Academy goalkeeper Vitezslav Jaros couldn't wish for a better role model to follow than Alisson Becker.

The 18-year-old Czech considers himself fortunate to have been part of a privileged group to see at first hand how good Liverpool's last line of defence really is.

Jaros relishes every second of any invite that may come for him to train at Melwood alongside the Brazil international and the first-team goalkeeping department.

Asked how highly he rates Alisson, Jaros told "No.1 in the world, Alisson can do anything and every opportunity I get to watch and learn from him is special.

"He can play out from the back, he can play a high line as a sweeper 'keeper, he is a great shot-stopper and his decision-making is just spot on - everything you could ask for.

"Everything he does is just brilliant. Some saves that he pulls off are just unbelievable and you wonder, 'How has he done that?'

"But we see it all of the time, you see it in training and nobody is surprised."

Read on below for our full chat with Jaros about his Academy journey so far...

When did you sign for Liverpool and how did the move come about?

I was at Slavia Prague and I signed for Liverpool when I was 16 [back in 2017]. Mark Morris [U23s goalkeeping coach] saw me at a training camp and I had two trials at Liverpool. After my second one they said they wanted to sign me and it was a brilliant moment. I was just over the moon.

How have you found Academy life and living in the city?

At first it was quite tough settling in with the language barrier and the style of football was different, but I've got used to it now and I really enjoy it. I'm enjoying living in the city. This is a special club to play for.

You've also developed a bit of a Scouse accent…

Yes, a little bit [laughs]. A lot of people say to that to me.

Were you aware of Liverpool's Czech connections with the likes of Patrik Berger, Vladimir Smicer and Milan Baros?

Yes. They are legends back home and legends of this football club. I was only about four when Smicer scored in Istanbul! It is an honour for me to play for Liverpool and if I could go on to achieve even a little bit of what those three did then that would be incredible. I just need to keep working hard, push hard and hopefully get to that level some day.

You started your Liverpool career in the U18s under the tutelage of Steven Gerrard – what was that like?

That was brilliant. He is a great person as well as a great player and manager. Even though that was his first season as a manager, with all the experience he has got, he passed it all on to the lads. It was an honour to play for him and it was a great season playing under him. I made my Anfield debut in the FA Youth Cup against Arsenal and even though sadly we lost 3-2, it was a great experience.

You have worked closely with Academy goalkeeping coaches Neil 'Taff' Edwards and Mark Morris – how big an influence have they both been for you?

They are two great people who I have learned and continue to learn so much from. I worked with Taff in my first two years at the club with the U18s and this season I have worked with Mozzer with the U23s.

The FA Youth Cup success last season – what are your memories of it?

That was amazing and it was so good to be a part of. It's something the Academy hadn't achieved for a long while, 12 years, so it was special. It was good to play under that pressure and I thought all of us dealt quite well with it and we got the trophy, which we deserved.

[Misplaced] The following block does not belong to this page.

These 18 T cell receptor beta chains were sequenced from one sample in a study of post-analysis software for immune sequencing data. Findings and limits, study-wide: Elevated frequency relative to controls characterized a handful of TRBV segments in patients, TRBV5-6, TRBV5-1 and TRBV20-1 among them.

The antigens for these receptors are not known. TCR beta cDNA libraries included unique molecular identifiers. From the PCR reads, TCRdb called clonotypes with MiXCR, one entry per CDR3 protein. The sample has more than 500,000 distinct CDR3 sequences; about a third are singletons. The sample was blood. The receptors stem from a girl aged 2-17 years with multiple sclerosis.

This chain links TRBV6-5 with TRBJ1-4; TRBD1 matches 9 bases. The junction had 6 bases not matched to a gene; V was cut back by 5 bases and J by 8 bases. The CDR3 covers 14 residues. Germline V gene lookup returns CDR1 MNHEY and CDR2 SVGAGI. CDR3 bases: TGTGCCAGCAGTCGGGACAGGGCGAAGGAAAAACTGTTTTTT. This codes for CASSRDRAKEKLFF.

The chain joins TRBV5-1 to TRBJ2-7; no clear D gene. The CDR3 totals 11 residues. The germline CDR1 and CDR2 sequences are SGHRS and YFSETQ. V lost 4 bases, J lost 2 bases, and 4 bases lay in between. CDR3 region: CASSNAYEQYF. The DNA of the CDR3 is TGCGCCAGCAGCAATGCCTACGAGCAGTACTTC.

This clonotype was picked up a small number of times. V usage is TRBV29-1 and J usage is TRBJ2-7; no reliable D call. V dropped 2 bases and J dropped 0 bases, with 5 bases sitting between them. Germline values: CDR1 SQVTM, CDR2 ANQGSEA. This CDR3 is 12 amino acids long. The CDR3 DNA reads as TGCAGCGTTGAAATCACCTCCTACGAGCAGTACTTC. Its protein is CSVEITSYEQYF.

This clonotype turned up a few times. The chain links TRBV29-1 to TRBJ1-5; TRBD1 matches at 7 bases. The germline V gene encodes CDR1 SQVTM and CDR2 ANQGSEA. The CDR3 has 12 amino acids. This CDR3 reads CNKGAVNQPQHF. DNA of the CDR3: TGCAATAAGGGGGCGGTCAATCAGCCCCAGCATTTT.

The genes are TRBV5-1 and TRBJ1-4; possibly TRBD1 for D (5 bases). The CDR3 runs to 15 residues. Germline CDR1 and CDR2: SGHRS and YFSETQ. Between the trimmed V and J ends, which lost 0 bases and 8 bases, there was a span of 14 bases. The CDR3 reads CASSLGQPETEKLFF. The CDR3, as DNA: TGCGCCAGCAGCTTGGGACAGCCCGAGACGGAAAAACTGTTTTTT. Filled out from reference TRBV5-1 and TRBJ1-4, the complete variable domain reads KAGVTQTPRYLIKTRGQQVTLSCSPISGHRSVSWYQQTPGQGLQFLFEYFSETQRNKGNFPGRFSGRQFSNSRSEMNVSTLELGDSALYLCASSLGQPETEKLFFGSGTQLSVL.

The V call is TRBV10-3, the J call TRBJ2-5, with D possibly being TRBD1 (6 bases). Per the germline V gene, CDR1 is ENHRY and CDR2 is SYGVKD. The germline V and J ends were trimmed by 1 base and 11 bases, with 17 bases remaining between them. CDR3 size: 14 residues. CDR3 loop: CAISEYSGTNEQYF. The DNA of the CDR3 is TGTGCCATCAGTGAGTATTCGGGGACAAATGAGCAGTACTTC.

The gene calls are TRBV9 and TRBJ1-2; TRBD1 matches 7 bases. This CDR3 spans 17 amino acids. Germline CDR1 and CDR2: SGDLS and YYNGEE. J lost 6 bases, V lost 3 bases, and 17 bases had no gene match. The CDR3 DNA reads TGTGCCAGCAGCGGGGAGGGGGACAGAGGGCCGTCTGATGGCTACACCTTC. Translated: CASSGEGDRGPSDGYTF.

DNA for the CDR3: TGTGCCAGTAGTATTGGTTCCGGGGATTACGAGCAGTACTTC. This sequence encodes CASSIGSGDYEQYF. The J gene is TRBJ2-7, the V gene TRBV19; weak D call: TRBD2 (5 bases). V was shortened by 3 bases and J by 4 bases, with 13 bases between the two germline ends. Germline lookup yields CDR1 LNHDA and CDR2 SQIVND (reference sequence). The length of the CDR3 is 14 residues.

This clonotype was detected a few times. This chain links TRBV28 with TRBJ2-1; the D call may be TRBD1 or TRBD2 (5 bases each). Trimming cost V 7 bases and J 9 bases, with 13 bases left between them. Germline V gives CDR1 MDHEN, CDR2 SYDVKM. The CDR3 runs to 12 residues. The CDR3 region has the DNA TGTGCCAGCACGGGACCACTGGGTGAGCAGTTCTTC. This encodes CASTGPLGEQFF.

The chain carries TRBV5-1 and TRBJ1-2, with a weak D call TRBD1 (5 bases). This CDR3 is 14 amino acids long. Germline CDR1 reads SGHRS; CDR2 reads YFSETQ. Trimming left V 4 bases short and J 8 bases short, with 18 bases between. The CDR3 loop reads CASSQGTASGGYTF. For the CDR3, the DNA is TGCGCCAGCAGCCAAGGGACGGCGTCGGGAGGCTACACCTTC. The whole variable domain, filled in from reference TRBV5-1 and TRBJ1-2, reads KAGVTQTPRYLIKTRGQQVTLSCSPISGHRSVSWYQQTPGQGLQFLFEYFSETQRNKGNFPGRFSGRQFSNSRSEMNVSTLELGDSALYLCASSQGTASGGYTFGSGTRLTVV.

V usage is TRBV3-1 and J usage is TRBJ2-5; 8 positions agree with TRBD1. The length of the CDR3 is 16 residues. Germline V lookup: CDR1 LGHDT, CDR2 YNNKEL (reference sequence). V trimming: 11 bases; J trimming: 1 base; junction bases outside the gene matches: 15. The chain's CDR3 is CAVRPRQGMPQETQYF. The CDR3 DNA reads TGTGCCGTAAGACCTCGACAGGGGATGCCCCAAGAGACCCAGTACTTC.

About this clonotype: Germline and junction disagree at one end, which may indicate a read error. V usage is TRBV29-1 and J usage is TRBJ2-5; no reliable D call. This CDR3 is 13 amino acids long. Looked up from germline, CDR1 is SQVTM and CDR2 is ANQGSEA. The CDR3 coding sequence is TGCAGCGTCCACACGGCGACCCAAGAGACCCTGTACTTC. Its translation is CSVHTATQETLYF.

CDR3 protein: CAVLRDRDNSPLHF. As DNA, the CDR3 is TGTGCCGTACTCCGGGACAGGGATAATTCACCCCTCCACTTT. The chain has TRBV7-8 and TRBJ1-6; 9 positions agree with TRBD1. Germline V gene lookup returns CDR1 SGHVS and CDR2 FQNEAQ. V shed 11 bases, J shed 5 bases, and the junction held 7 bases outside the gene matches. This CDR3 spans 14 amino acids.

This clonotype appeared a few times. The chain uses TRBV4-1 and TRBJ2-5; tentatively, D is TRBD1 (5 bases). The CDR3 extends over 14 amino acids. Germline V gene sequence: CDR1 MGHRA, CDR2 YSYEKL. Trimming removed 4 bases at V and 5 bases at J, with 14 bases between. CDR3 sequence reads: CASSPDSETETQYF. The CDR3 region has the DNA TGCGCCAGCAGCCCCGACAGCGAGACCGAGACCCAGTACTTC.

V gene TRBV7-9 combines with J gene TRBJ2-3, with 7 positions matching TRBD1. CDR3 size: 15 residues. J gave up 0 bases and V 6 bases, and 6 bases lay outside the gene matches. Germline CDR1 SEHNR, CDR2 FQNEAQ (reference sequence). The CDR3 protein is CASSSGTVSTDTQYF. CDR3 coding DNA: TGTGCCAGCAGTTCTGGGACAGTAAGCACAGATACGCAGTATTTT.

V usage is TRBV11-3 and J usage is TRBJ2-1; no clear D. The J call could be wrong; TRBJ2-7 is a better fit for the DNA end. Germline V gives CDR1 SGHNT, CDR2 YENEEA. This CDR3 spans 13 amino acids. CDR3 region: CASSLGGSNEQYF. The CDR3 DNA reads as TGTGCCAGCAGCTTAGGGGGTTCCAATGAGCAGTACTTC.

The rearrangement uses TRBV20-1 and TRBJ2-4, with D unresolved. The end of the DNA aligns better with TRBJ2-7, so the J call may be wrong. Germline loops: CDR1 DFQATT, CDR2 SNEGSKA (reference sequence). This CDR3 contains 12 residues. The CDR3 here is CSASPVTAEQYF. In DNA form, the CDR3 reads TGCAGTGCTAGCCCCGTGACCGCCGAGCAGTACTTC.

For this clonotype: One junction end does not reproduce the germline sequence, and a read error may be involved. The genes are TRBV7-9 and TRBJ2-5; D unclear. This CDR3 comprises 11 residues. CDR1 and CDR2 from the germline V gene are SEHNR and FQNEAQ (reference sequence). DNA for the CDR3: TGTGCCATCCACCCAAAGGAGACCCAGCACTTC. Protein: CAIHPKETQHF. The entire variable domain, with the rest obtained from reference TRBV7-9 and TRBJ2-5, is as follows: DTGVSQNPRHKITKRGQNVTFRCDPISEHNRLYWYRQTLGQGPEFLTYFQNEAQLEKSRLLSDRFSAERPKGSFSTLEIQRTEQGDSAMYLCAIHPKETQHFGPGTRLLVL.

You beat Manchester City on penalties – were you nervous before the shootout?

No, because penalties are like a lottery. You don't know what's going to happen and you just have to try to keep your nerve and try your best. I had full confidence in the boys to score and I was just hoping I could save one and help the team. They hit the bar and Paul Glatzel got the winning kick.

At the start of pre-season you made your senior bow against Tranmere Rovers but then picked up an unfortunate elbow injury. Just tell us a little bit about that...

I was excited to make my senior bow at Tranmere Rovers but the next day in training I got a bad injury. I made a save and my elbow went into a sort of hyperextension and the ligament pulled a piece of bone with it. I had to have surgery on it and missed the first part of this season.

How frustrating was it being on the sidelines? I know you received some great support from the Academy...

It was very frustrating, to be honest, and came at a bad time just when I was about to start the new season with the U23s. But unfortunately these things happen in football and you have got to get on with it. I have got good support around me and the support and encouragement from all the staff at the Academy helped me a lot.

When you returned from injury in February 2020, you found yourself sitting in the Anfield dugout as a substitute in the dramatic FA Cup win over Shrewsbury Town. What was that experience like to be a part of?

It was great. To see over 50,000 people turn out at Anfield to support the lads was just something else. Even though I wasn't in the starting XI, I still enjoyed it because I was part of the team. That was special after my injury to be around the boys again and be a part of the squad for that amazing night. We won the game and the celebrations at the end were incredible.

We have seen you a couple of times in the warm-up at Anfield before the games, training with John Achterberg, Adrian and Andy Lonergan – what did that mean to you?

A great experience. Being around the first team on a matchday, you just see how things are done at the highest level. John gives you a lot of advice and encouragement.

What are your hopes for the future at Liverpool?

Just to play as many games as possible for the U23s, try to stay fit and push on and see where it takes me. You are always learning as a goalkeeper and I will keep working hard and keep listening to the advice.